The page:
Friday, May 20, 2011

Double Star (Book)

Brother, until you’ve been in politics you haven’t been alive….It’s rough and sometimes it’s dirty and it’s always hard work and tedious details. But it’s the only sport for grownups. All other games are for kids. All of ‘em.
Double Star by Robert A. Heinlein is both timeless and a wonderful relic. Something about it just makes me smile, conjuring up in my mind some of the current retro trends in fashion. This winner of the 1956 Hugo Award--the third Hugo Award for a novel ever given out--is a short, simple book, full of slang from the 1950’s. Yet, the basic theme can easily be applied to our current time.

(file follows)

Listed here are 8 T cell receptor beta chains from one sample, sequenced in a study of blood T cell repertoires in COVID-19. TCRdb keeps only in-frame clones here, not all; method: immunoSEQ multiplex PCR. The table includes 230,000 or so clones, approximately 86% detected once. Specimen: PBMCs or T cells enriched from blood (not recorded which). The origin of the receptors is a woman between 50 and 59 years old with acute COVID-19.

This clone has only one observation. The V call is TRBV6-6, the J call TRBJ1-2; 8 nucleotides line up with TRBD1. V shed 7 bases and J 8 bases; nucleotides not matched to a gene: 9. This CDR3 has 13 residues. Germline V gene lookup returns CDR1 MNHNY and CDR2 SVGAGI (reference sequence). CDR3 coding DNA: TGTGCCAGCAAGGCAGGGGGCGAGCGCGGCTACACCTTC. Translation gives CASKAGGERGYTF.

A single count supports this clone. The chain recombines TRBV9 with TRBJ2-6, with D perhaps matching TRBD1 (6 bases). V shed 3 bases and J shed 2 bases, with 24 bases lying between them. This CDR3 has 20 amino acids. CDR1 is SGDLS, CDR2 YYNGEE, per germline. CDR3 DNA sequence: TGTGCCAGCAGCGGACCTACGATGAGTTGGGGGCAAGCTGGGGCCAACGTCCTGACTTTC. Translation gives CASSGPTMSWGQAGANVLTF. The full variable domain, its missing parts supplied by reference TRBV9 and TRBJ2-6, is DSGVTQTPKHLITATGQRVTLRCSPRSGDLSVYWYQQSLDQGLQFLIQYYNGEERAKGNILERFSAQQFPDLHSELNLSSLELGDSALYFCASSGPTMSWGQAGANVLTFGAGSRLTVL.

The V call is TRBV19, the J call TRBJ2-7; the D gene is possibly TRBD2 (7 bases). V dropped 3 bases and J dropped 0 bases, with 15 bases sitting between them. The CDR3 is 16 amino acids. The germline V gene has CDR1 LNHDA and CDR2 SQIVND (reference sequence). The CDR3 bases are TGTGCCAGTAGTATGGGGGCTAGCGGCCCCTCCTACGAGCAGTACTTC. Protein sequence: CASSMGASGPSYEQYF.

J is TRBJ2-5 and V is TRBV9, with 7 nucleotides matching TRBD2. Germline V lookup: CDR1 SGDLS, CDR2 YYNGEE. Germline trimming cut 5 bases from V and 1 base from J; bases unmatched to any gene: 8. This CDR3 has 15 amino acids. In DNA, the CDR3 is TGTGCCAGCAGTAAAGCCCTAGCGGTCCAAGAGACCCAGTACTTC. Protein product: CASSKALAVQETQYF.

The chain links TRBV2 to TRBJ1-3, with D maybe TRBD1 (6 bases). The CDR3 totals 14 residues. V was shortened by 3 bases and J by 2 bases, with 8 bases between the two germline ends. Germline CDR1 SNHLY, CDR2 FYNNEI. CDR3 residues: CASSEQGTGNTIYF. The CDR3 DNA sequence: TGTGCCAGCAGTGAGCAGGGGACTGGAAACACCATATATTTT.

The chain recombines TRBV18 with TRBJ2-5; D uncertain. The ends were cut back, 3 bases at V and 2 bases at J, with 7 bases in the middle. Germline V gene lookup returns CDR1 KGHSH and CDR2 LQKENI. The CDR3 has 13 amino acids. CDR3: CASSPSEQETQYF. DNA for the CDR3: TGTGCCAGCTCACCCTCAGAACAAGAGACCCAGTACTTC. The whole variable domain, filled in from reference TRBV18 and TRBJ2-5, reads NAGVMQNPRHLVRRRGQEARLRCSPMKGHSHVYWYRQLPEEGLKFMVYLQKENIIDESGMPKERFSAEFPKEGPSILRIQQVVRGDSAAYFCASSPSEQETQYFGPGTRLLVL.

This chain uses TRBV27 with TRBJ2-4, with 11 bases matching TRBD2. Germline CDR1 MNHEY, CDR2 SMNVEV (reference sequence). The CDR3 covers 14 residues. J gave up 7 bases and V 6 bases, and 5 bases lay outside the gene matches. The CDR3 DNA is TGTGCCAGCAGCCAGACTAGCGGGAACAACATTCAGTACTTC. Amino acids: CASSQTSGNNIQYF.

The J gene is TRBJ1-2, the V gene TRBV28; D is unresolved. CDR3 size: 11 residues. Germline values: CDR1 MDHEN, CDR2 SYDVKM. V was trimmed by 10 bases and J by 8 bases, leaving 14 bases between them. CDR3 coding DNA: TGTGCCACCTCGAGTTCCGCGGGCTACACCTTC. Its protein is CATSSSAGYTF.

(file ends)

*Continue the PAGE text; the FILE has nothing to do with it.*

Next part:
Briefly, a somewhat down on his luck actor sees an astronaut in a bar on Earth. The actor decides to make friends, thinking the astronaut might be a source of a little money. The astronaut offers the actor an unspecified acting gig. In time the reader finds out the acting gig is to impersonate a major political figure, who has been kidnapped, for a one-time political appearance on Mars. The plot goes in some interesting directions from there.

This is not a particularly deep book, but it has a meaningful message. It speaks to some of the social issues of the 1950’s as well as the basic disillusionment many of us feel toward politics. The description of humankind’s expansion into the solar system and the aliens from Mars is interesting because of the way it reflects on the 1950’s. While this isn’t a “must read,” it is definitely worth reading.

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